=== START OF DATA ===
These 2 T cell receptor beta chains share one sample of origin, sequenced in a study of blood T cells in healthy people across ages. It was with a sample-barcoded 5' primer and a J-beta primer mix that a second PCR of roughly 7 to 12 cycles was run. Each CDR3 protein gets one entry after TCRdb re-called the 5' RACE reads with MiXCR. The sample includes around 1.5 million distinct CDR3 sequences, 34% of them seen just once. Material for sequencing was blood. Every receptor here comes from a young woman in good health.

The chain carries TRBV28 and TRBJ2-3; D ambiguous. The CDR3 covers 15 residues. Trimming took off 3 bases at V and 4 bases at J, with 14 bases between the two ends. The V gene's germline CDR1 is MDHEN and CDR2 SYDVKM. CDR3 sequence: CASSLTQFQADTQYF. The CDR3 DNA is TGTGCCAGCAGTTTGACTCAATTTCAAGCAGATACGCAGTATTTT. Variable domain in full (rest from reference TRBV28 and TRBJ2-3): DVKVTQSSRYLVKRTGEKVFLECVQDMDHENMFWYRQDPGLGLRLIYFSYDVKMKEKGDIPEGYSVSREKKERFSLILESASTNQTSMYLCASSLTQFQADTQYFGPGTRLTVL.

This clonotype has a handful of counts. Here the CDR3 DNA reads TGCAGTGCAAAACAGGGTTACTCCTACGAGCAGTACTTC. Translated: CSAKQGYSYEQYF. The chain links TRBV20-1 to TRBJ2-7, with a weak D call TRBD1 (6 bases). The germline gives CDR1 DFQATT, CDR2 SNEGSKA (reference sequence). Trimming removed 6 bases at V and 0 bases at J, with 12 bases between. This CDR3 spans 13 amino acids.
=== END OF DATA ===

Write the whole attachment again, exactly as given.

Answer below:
These 2 T cell receptor beta chains share one sample of origin, sequenced in a study of blood T cells in healthy people across ages. It was with a sample-barcoded 5' primer and a J-beta primer mix that a second PCR of roughly 7 to 12 cycles was run. Each CDR3 protein gets one entry after TCRdb re-called the 5' RACE reads with MiXCR. The sample includes around 1.5 million distinct CDR3 sequences, 34% of them seen just once. Material for sequencing was blood. Every receptor here comes from a young woman in good health.

The chain carries TRBV28 and TRBJ2-3; D ambiguous. The CDR3 covers 15 residues. Trimming took off 3 bases at V and 4 bases at J, with 14 bases between the two ends. The V gene's germline CDR1 is MDHEN and CDR2 SYDVKM. CDR3 sequence: CASSLTQFQADTQYF. The CDR3 DNA is TGTGCCAGCAGTTTGACTCAATTTCAAGCAGATACGCAGTATTTT. Variable domain in full (rest from reference TRBV28 and TRBJ2-3): DVKVTQSSRYLVKRTGEKVFLECVQDMDHENMFWYRQDPGLGLRLIYFSYDVKMKEKGDIPEGYSVSREKKERFSLILESASTNQTSMYLCASSLTQFQADTQYFGPGTRLTVL.

This clonotype has a handful of counts. Here the CDR3 DNA reads TGCAGTGCAAAACAGGGTTACTCCTACGAGCAGTACTTC. Translated: CSAKQGYSYEQYF. The chain links TRBV20-1 to TRBJ2-7, with a weak D call TRBD1 (6 bases). The germline gives CDR1 DFQATT, CDR2 SNEGSKA (reference sequence). Trimming removed 6 bases at V and 0 bases at J, with 12 bases between. This CDR3 spans 13 amino acids.